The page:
We’re camping in the lounge room. While people in other places are in COVID lockdown, here in small, quiet, pretty land we’re in injury lockdown. One of us can’t walk properly and one of us has a large plastic cone on her head.
I am now familiar with the excruciating pain that is plantar fasciitis, probably brought on by excessive walking of the ever enthusiastic Miss Daisy. Suddenly not being able to walk is odd. How to get dressed without putting weight on one leg? How to get in and out of the shower-over-bathtub arrangement? How to even get downstairs to the bathroom in the first place?
I’ve been thinking a lot about a colleague who lives with chronic pain. I don’t know how she does it.
Miss Daisy, feeling suddenly underwalked, decided to turn the house into a bomb site. Unfortunately, this happened on the same day that a painter came to give me a quote. He picked his way through the chewed sticks and egg carton fragments downstairs without comment, but I believe there was a hint of disgust when he saw the crushed snail on the bedroom carpet.
The next day I could put some weight on my foot. Daisy was at the vet, being spayed, so I hobbled around picking up detritus and did many loads of washing. Cyclone Daisy thinks washing line is a fun game, the aim of which is to get everything down into the dirt, so while she was under anaesthetic I stealthily washed and dried pretty much everything. She’ll never know.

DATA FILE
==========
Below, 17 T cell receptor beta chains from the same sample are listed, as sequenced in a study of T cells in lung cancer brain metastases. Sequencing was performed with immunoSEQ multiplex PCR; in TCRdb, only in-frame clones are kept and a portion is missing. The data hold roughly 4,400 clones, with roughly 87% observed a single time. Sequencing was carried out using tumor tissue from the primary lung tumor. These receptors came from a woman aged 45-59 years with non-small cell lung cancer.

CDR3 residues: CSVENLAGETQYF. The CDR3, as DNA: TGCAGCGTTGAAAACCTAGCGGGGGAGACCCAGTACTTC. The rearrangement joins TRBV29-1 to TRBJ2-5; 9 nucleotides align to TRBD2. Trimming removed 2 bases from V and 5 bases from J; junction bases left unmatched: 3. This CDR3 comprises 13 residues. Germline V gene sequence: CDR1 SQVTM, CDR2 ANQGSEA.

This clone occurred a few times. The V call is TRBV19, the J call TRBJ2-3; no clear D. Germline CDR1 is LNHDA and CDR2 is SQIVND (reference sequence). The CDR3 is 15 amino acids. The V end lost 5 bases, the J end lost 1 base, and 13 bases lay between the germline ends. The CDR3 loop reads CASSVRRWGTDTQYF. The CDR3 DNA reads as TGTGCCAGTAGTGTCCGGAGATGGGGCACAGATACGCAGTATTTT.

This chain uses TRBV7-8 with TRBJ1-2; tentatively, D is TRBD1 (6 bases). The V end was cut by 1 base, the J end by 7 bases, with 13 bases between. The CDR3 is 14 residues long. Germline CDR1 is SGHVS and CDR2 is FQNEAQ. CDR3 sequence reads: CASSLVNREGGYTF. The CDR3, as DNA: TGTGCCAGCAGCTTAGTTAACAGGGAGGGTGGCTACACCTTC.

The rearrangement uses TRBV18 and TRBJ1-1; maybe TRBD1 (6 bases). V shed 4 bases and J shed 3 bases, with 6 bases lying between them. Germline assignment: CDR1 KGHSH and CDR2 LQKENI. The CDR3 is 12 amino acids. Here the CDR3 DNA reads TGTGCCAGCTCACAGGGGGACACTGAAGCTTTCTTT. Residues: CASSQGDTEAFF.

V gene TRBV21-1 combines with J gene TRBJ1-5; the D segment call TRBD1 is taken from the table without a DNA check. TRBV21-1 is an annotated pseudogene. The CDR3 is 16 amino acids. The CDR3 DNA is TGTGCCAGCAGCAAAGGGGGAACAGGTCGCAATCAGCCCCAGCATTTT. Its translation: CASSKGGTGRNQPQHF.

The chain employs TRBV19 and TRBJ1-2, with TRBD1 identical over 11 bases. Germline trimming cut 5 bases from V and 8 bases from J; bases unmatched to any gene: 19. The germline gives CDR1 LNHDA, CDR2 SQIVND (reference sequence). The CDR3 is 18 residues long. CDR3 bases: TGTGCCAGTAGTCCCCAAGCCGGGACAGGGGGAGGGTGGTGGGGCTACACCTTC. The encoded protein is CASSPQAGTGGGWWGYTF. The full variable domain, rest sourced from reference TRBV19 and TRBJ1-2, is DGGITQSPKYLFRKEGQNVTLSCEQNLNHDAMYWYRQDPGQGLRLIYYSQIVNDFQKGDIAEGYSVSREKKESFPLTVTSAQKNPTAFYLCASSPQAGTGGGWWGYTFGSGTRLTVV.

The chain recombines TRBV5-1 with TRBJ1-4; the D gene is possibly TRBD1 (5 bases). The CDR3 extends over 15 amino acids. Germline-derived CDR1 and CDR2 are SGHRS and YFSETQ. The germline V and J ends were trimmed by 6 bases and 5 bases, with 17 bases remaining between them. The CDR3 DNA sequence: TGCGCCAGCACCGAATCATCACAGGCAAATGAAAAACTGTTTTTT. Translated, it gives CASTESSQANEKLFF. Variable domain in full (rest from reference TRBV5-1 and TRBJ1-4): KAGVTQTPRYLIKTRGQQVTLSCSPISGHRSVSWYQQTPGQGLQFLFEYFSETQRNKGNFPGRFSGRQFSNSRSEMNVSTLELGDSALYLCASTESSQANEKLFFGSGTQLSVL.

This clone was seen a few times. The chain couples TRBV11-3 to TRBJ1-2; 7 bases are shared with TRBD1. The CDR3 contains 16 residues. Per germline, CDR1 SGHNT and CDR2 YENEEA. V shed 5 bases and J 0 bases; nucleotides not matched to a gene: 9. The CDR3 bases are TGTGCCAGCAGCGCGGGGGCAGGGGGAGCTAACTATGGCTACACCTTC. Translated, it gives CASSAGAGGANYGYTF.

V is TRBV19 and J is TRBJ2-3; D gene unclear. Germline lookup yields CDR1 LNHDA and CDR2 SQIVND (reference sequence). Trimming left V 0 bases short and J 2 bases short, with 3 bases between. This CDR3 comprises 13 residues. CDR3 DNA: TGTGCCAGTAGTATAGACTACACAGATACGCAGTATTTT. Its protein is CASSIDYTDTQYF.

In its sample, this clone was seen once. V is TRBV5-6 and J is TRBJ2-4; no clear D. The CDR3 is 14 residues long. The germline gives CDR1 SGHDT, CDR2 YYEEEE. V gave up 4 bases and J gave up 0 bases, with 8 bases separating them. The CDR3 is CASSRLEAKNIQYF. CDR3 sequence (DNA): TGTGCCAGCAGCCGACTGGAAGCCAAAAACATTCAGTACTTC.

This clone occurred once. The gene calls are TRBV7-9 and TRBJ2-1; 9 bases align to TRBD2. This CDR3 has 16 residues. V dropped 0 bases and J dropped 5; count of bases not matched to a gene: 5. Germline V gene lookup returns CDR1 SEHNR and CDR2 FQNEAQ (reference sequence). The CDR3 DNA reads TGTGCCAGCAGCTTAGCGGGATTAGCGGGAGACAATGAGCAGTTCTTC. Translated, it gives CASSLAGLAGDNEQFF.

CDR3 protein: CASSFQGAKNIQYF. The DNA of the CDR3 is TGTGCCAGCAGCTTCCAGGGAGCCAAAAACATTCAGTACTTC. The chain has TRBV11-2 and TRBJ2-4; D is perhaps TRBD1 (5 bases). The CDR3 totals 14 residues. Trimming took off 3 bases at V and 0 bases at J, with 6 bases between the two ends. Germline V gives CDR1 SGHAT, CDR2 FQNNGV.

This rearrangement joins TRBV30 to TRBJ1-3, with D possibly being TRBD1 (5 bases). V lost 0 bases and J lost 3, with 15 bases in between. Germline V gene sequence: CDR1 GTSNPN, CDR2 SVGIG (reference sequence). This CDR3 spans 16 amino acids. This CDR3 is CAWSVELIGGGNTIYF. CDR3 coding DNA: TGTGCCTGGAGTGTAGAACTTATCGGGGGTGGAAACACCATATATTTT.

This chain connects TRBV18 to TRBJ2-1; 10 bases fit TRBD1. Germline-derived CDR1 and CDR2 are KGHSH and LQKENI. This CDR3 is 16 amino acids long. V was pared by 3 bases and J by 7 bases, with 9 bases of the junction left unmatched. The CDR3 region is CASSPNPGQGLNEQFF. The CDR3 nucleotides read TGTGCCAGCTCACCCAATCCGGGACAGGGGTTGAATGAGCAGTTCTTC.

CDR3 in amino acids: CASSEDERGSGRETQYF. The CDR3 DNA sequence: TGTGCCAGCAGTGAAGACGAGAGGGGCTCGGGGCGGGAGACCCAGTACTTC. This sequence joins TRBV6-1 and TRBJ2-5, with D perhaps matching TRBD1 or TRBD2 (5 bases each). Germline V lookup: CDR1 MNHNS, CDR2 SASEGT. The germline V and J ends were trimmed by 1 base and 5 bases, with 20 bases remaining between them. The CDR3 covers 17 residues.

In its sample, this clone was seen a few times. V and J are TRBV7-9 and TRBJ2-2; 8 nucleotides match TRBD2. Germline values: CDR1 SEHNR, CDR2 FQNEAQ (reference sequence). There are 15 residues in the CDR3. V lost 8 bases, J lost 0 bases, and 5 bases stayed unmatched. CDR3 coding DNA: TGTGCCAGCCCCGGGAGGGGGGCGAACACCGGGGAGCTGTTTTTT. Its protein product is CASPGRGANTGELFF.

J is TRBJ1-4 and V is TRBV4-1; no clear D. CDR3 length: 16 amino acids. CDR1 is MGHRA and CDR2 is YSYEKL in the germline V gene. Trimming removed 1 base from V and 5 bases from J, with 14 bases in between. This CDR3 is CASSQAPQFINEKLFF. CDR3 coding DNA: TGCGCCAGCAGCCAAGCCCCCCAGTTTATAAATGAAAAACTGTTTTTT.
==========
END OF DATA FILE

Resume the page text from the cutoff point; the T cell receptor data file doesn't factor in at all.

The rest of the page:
The first 24 hours of lounge room camping featured a crying, pacing puppy. We’ve both been very tired since. Thankfully, there’s now a fair bit of napping happening. Our days involve moving from the lounge room to the garden and back again. She sleeps or watches dog TV (the view from the back fence). I read, snooze and enjoy the moment by moment pace of each day.
The highlight of this week was a hypnosis session. On a friend’s recommendation I booked in with a professional counsellor and hypnotherapist from Victoria.
In our preliminary chat she really nailed how I was feeling and what I wanted to address. She was funny as well as perceptive. “This is not stage hypnosis,” she said. “I won’t make you cluck like a chicken…although I could!”
Most of what we did in the first session felt like guided meditation in glorious, opulent colour. When she asked me to imagine being in a long corridor with many doors, I found myself in the Hall of Mirrors at Versailles, which was sparklingly wonderful.
At times my brain heard what she was saying and thought, “That’s an interesting word arrangement/repetition.” I tried to remember it afterwards but couldn’t. My subconscious did, though. Since then I’ve noticed significant positive change in my self-talk.
I’ve also experienced very welcome and exciting “unstuckness” in a particular area of life where I previously couldn’t get out of a thought loop. That’s a whole blog post in itself, and I will write about it, but for now I’m so delighted with the options it’s opened up. There’s lots of research, planning and exploration on the horizon.
Right at this moment, though, enforced rest at Camp Lounge Room is our only option. That’s fine by me. Daisy may have a different opinion.